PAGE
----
Big thanks to Chris Ryerson firstname.lastname@example.org for spotting and providing the text. (And pointing out that we don't really know if Hope took the job in Washington or not in the episode "california.")
Note: While these excerpts (this is not a complete text) are from a review of the movie "'Til There Was You," there are sections that are relevant and might be of interest to fans of thirtysomething. Also, the writer is rather critical of the Bedford Falls family of productions (thirtysomething and My So-Called Life) so please keep that in mind. This is just for informational purposes and, face it, we're desperate for print resources that relate to the show. With that in mind…
By Robert Wilonsky
It lasted a mere four seasons, but thirtysomething lives on. Its legacy began the moment the show went off the air in 1991: The yuppie-angst fantasy created by Marshall Herskovitz and Ed Zwick continues to spawn even now, its children looking almost exactly like the parents. First came My So-Called Life (the failed series about teensomething troubles), then Relativity (the failed series about twentysomething love) and now, on the big screen, 'Til There Was You -- or thirtysomething: the next generation. The film was directed by thirtysomething's producer and sometime director Scott Winant and was written by Winnie Holzman, the show's story editor and author of many teleplays; even our pal Michael Steadman (wait . . . Ken Olin) stops by to wink and wave hello, welcoming friends back to the old neighborhood….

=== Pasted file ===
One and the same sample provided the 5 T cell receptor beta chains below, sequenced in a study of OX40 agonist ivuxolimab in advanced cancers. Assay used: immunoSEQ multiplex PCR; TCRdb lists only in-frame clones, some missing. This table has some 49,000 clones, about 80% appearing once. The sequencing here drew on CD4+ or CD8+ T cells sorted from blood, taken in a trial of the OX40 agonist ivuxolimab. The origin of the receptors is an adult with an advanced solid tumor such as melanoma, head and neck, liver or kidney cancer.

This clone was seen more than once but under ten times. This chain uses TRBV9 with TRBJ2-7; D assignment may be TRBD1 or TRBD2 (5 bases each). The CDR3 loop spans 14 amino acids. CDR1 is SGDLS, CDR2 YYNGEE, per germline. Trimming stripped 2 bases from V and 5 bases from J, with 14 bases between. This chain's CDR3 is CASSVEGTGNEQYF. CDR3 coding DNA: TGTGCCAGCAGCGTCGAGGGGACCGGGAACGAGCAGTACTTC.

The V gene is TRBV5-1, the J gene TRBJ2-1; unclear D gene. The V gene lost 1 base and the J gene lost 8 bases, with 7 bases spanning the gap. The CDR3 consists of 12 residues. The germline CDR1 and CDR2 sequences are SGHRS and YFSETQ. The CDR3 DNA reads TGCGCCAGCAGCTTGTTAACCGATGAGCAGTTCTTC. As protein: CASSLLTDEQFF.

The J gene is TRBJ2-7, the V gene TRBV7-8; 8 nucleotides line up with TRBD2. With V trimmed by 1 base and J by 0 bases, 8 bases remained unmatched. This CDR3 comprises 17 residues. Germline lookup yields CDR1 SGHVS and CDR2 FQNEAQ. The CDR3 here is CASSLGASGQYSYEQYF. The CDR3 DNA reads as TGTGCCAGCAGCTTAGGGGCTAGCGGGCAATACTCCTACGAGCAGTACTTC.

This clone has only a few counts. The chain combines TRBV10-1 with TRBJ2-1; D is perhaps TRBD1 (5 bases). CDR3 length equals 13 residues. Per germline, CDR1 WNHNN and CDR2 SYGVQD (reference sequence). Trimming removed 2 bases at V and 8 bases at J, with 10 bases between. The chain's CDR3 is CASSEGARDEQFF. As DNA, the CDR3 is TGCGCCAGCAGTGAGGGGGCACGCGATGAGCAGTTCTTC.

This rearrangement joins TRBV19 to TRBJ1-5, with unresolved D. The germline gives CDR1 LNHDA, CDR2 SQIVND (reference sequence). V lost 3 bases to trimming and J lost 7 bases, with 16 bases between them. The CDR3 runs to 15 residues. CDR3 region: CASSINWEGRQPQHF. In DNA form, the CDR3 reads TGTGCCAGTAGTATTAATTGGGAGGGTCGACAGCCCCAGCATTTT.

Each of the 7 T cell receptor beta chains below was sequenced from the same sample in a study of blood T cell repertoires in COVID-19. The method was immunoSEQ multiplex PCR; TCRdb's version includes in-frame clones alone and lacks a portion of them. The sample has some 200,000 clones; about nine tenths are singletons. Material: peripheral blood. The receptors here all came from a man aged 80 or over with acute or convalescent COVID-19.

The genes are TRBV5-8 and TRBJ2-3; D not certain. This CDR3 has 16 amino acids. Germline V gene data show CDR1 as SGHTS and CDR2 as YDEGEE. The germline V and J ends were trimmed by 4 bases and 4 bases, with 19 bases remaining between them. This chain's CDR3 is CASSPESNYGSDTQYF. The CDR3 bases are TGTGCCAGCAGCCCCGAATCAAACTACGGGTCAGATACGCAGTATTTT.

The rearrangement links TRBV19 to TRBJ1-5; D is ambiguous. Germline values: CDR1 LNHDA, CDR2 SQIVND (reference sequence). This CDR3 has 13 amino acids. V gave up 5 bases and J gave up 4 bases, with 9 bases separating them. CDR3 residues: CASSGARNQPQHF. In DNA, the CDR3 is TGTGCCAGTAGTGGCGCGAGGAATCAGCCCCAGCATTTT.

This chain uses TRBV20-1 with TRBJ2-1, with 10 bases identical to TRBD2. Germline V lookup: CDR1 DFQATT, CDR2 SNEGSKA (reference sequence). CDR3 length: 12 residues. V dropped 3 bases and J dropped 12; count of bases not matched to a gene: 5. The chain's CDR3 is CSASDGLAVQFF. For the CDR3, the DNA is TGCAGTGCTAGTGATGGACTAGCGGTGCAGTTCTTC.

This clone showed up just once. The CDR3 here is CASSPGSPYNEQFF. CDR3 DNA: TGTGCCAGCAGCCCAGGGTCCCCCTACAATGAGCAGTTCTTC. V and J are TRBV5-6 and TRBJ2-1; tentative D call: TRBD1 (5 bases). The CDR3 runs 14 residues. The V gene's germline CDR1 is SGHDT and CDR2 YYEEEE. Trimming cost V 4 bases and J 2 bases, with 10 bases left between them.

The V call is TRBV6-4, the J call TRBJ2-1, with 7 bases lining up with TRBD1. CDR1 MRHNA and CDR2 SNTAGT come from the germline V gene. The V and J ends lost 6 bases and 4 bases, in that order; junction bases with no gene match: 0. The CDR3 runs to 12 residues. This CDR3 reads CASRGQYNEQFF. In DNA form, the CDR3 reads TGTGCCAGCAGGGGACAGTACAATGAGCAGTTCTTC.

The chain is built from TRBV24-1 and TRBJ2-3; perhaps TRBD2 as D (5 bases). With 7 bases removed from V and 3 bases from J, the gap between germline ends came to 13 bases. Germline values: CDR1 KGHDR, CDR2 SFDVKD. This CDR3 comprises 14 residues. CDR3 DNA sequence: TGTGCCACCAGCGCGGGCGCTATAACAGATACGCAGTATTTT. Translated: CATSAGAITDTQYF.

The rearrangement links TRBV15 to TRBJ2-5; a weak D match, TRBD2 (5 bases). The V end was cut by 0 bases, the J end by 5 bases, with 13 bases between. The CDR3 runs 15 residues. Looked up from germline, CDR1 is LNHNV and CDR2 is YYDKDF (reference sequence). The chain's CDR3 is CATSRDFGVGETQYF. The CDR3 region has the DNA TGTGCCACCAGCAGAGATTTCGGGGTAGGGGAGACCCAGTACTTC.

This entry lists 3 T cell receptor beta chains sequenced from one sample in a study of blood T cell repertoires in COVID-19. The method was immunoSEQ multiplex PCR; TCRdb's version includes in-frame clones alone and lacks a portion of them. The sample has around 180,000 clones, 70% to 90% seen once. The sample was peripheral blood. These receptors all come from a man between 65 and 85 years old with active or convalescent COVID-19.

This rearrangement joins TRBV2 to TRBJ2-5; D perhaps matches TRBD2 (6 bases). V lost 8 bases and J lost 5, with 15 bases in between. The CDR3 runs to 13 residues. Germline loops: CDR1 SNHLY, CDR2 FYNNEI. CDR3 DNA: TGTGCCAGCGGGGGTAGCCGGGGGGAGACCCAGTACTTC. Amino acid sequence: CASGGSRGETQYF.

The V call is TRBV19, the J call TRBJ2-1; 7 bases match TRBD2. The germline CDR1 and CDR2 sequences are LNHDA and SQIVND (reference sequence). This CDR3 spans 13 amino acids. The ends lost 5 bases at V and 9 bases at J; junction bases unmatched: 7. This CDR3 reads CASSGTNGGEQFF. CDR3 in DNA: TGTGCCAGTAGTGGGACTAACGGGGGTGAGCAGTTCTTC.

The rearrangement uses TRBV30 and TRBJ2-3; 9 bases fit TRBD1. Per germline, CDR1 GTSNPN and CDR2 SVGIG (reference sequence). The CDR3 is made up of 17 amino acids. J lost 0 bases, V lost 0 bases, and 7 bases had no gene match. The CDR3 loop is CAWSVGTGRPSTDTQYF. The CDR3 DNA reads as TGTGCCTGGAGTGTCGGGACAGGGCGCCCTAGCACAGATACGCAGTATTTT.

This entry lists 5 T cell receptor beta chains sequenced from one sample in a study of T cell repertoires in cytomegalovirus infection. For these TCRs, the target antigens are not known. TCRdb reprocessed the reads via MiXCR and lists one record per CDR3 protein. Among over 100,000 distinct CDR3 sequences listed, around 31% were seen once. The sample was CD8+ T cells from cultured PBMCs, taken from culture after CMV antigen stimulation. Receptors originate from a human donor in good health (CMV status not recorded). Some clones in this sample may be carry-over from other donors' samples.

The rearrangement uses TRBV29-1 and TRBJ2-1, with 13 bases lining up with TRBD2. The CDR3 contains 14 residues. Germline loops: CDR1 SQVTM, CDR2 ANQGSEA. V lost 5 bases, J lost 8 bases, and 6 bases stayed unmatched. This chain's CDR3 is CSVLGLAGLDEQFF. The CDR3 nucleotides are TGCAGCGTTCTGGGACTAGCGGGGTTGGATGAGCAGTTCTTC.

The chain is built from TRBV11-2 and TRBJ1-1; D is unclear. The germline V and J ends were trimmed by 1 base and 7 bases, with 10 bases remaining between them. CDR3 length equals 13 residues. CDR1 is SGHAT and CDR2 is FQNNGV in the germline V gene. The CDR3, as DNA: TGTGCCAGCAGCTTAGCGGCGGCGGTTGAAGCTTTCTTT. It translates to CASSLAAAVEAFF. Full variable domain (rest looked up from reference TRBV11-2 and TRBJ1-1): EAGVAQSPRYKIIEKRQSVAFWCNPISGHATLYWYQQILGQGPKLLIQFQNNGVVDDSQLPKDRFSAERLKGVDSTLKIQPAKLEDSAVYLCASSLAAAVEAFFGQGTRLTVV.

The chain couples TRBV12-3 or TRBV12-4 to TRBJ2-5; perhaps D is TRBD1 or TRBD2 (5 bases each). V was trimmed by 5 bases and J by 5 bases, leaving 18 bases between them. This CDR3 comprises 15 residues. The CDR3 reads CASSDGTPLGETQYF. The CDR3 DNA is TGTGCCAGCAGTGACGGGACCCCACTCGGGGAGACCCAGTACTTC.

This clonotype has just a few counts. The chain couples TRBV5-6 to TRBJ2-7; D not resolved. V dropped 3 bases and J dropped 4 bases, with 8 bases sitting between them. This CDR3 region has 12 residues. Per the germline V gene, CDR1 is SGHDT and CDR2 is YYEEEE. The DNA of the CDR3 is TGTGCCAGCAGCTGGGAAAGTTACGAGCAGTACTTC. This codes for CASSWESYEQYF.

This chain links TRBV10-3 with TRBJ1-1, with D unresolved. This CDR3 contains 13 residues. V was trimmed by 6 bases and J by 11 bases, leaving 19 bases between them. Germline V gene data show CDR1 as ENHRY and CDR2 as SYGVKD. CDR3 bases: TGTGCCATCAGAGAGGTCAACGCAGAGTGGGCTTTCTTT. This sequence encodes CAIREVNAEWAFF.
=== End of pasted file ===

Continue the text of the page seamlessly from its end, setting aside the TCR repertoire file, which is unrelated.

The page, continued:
Herskovitz and Zwick thought of the thirtysomething universe as an imperfect world populated by flawed characters who were, nonetheless, somehow irreproachable. The men exorcised their own fears and fantasies through such characters as Michael and Hope (or the tortured Jewish ad man and the shiksa ice-queen writer/housewife), Elliott and Nancy Weston (would-be adulterer and cancer-stricken saint), Ellyn Warren (ambitious single girl) and Gary Shepherd (college teacher battling his inner child). The creators exaggerated real life until it became the stuff of real drama, every episode a crisis adding up to a season of misery adding up to a lifetime (or is that Lifetime: Television for Women?) of sentiment. 'Til There Was You turns "the stuff of real life" into the stink of whimsy. The actors never have a chance to act; they merely react.
"We're interested in the stuff of real life," the two men wrote in the introduction to a book of thirtysomething scripts. "Small moments examined closely showing the way people really talk, and dream, and even fantasize." But thirtysomething only pretended to be genuine: It pushed the hot buttons (divorce, illness, miscarriages, extramarital affairs, children), but they never really burned. There were virtually no sad endings. And Holzman, as story editor and writer, ensured there were no rips in the silk fabric that held these people together; she made the female characters a little tougher, perhaps, but in the end, Hope still didn't take that job in Washington because Michael didn't want her to. (Holzman had her shot at greatness with My So-Called Life -- but, finally, it was no more an honest depiction of high school life than Square Pegs.)
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